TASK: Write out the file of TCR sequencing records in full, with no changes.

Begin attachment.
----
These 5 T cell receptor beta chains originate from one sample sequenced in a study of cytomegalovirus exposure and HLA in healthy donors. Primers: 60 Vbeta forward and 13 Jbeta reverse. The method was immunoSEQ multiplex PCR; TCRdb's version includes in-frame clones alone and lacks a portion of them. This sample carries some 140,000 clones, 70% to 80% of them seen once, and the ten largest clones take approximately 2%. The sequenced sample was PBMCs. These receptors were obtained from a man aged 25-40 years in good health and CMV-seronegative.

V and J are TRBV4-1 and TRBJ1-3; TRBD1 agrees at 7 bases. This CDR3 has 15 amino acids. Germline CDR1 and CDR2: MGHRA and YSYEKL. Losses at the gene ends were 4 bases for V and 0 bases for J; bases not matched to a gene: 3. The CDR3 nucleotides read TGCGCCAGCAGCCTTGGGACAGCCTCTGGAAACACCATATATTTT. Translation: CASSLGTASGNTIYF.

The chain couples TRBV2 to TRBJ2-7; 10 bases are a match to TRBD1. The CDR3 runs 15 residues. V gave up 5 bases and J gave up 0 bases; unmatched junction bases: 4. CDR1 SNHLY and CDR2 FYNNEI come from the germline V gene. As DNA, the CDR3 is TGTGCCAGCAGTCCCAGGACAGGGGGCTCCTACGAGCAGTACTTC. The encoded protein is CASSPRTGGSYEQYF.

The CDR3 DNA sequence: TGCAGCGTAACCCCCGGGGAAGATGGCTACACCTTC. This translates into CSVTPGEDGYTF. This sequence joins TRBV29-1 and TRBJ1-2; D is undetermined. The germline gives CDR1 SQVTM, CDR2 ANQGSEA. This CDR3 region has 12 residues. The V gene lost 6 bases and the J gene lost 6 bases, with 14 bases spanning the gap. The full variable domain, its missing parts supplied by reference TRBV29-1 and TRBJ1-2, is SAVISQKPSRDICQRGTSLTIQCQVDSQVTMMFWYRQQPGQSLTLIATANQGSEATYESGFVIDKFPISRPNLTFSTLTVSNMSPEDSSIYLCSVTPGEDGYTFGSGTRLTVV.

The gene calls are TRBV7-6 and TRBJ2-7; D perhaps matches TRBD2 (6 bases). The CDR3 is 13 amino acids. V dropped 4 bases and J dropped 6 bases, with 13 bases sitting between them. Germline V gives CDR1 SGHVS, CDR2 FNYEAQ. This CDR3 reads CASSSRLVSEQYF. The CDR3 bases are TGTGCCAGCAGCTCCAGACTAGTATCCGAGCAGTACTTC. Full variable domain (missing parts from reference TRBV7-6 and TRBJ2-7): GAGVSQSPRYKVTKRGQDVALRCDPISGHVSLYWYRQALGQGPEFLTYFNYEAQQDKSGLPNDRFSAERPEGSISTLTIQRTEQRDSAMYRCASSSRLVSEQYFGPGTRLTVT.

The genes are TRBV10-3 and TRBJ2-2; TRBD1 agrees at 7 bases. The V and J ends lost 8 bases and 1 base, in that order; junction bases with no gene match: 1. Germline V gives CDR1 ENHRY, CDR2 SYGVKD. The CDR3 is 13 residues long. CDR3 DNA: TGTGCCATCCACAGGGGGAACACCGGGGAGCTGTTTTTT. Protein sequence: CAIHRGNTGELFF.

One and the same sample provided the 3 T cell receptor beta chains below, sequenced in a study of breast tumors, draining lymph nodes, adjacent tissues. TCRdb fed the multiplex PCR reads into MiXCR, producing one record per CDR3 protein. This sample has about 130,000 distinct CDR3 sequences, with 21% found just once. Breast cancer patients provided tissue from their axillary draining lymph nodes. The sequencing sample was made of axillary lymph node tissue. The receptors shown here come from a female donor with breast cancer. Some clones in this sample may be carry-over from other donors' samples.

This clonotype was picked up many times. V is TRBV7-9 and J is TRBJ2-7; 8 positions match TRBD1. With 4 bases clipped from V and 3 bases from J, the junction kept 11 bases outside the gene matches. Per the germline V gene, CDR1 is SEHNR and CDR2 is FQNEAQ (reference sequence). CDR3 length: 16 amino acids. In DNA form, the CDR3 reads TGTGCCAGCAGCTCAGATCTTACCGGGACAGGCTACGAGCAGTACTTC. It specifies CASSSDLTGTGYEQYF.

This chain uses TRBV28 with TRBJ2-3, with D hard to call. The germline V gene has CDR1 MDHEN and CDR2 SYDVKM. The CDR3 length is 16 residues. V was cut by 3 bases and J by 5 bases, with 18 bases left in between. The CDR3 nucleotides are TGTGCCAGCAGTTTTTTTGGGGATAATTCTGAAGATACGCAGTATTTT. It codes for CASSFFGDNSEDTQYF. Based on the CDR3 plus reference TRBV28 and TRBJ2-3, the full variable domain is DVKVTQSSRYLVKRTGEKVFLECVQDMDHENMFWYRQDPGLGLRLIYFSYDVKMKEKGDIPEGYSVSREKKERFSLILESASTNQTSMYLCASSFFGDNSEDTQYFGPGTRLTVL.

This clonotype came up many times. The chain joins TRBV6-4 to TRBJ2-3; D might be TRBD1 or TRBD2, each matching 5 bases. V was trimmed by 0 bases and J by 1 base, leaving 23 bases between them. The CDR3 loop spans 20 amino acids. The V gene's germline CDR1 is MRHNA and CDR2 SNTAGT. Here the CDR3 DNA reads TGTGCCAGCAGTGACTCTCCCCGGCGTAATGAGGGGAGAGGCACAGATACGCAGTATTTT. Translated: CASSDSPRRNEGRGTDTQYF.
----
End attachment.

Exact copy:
These 5 T cell receptor beta chains originate from one sample sequenced in a study of cytomegalovirus exposure and HLA in healthy donors. Primers: 60 Vbeta forward and 13 Jbeta reverse. The method was immunoSEQ multiplex PCR; TCRdb's version includes in-frame clones alone and lacks a portion of them. This sample carries some 140,000 clones, 70% to 80% of them seen once, and the ten largest clones take approximately 2%. The sequenced sample was PBMCs. These receptors were obtained from a man aged 25-40 years in good health and CMV-seronegative.

V and J are TRBV4-1 and TRBJ1-3; TRBD1 agrees at 7 bases. This CDR3 has 15 amino acids. Germline CDR1 and CDR2: MGHRA and YSYEKL. Losses at the gene ends were 4 bases for V and 0 bases for J; bases not matched to a gene: 3. The CDR3 nucleotides read TGCGCCAGCAGCCTTGGGACAGCCTCTGGAAACACCATATATTTT. Translation: CASSLGTASGNTIYF.

The chain couples TRBV2 to TRBJ2-7; 10 bases are a match to TRBD1. The CDR3 runs 15 residues. V gave up 5 bases and J gave up 0 bases; unmatched junction bases: 4. CDR1 SNHLY and CDR2 FYNNEI come from the germline V gene. As DNA, the CDR3 is TGTGCCAGCAGTCCCAGGACAGGGGGCTCCTACGAGCAGTACTTC. The encoded protein is CASSPRTGGSYEQYF.

The CDR3 DNA sequence: TGCAGCGTAACCCCCGGGGAAGATGGCTACACCTTC. This translates into CSVTPGEDGYTF. This sequence joins TRBV29-1 and TRBJ1-2; D is undetermined. The germline gives CDR1 SQVTM, CDR2 ANQGSEA. This CDR3 region has 12 residues. The V gene lost 6 bases and the J gene lost 6 bases, with 14 bases spanning the gap. The full variable domain, its missing parts supplied by reference TRBV29-1 and TRBJ1-2, is SAVISQKPSRDICQRGTSLTIQCQVDSQVTMMFWYRQQPGQSLTLIATANQGSEATYESGFVIDKFPISRPNLTFSTLTVSNMSPEDSSIYLCSVTPGEDGYTFGSGTRLTVV.

The gene calls are TRBV7-6 and TRBJ2-7; D perhaps matches TRBD2 (6 bases). The CDR3 is 13 amino acids. V dropped 4 bases and J dropped 6 bases, with 13 bases sitting between them. Germline V gives CDR1 SGHVS, CDR2 FNYEAQ. This CDR3 reads CASSSRLVSEQYF. The CDR3 bases are TGTGCCAGCAGCTCCAGACTAGTATCCGAGCAGTACTTC. Full variable domain (missing parts from reference TRBV7-6 and TRBJ2-7): GAGVSQSPRYKVTKRGQDVALRCDPISGHVSLYWYRQALGQGPEFLTYFNYEAQQDKSGLPNDRFSAERPEGSISTLTIQRTEQRDSAMYRCASSSRLVSEQYFGPGTRLTVT.

The genes are TRBV10-3 and TRBJ2-2; TRBD1 agrees at 7 bases. The V and J ends lost 8 bases and 1 base, in that order; junction bases with no gene match: 1. Germline V gives CDR1 ENHRY, CDR2 SYGVKD. The CDR3 is 13 residues long. CDR3 DNA: TGTGCCATCCACAGGGGGAACACCGGGGAGCTGTTTTTT. Protein sequence: CAIHRGNTGELFF.

One and the same sample provided the 3 T cell receptor beta chains below, sequenced in a study of breast tumors, draining lymph nodes, adjacent tissues. TCRdb fed the multiplex PCR reads into MiXCR, producing one record per CDR3 protein. This sample has about 130,000 distinct CDR3 sequences, with 21% found just once. Breast cancer patients provided tissue from their axillary draining lymph nodes. The sequencing sample was made of axillary lymph node tissue. The receptors shown here come from a female donor with breast cancer. Some clones in this sample may be carry-over from other donors' samples.

This clonotype was picked up many times. V is TRBV7-9 and J is TRBJ2-7; 8 positions match TRBD1. With 4 bases clipped from V and 3 bases from J, the junction kept 11 bases outside the gene matches. Per the germline V gene, CDR1 is SEHNR and CDR2 is FQNEAQ (reference sequence). CDR3 length: 16 amino acids. In DNA form, the CDR3 reads TGTGCCAGCAGCTCAGATCTTACCGGGACAGGCTACGAGCAGTACTTC. It specifies CASSSDLTGTGYEQYF.

This chain uses TRBV28 with TRBJ2-3, with D hard to call. The germline V gene has CDR1 MDHEN and CDR2 SYDVKM. The CDR3 length is 16 residues. V was cut by 3 bases and J by 5 bases, with 18 bases left in between. The CDR3 nucleotides are TGTGCCAGCAGTTTTTTTGGGGATAATTCTGAAGATACGCAGTATTTT. It codes for CASSFFGDNSEDTQYF. Based on the CDR3 plus reference TRBV28 and TRBJ2-3, the full variable domain is DVKVTQSSRYLVKRTGEKVFLECVQDMDHENMFWYRQDPGLGLRLIYFSYDVKMKEKGDIPEGYSVSREKKERFSLILESASTNQTSMYLCASSFFGDNSEDTQYFGPGTRLTVL.

This clonotype came up many times. The chain joins TRBV6-4 to TRBJ2-3; D might be TRBD1 or TRBD2, each matching 5 bases. V was trimmed by 0 bases and J by 1 base, leaving 23 bases between them. The CDR3 loop spans 20 amino acids. The V gene's germline CDR1 is MRHNA and CDR2 SNTAGT. Here the CDR3 DNA reads TGTGCCAGCAGTGACTCTCCCCGGCGTAATGAGGGGAGAGGCACAGATACGCAGTATTTT. Translated: CASSDSPRRNEGRGTDTQYF.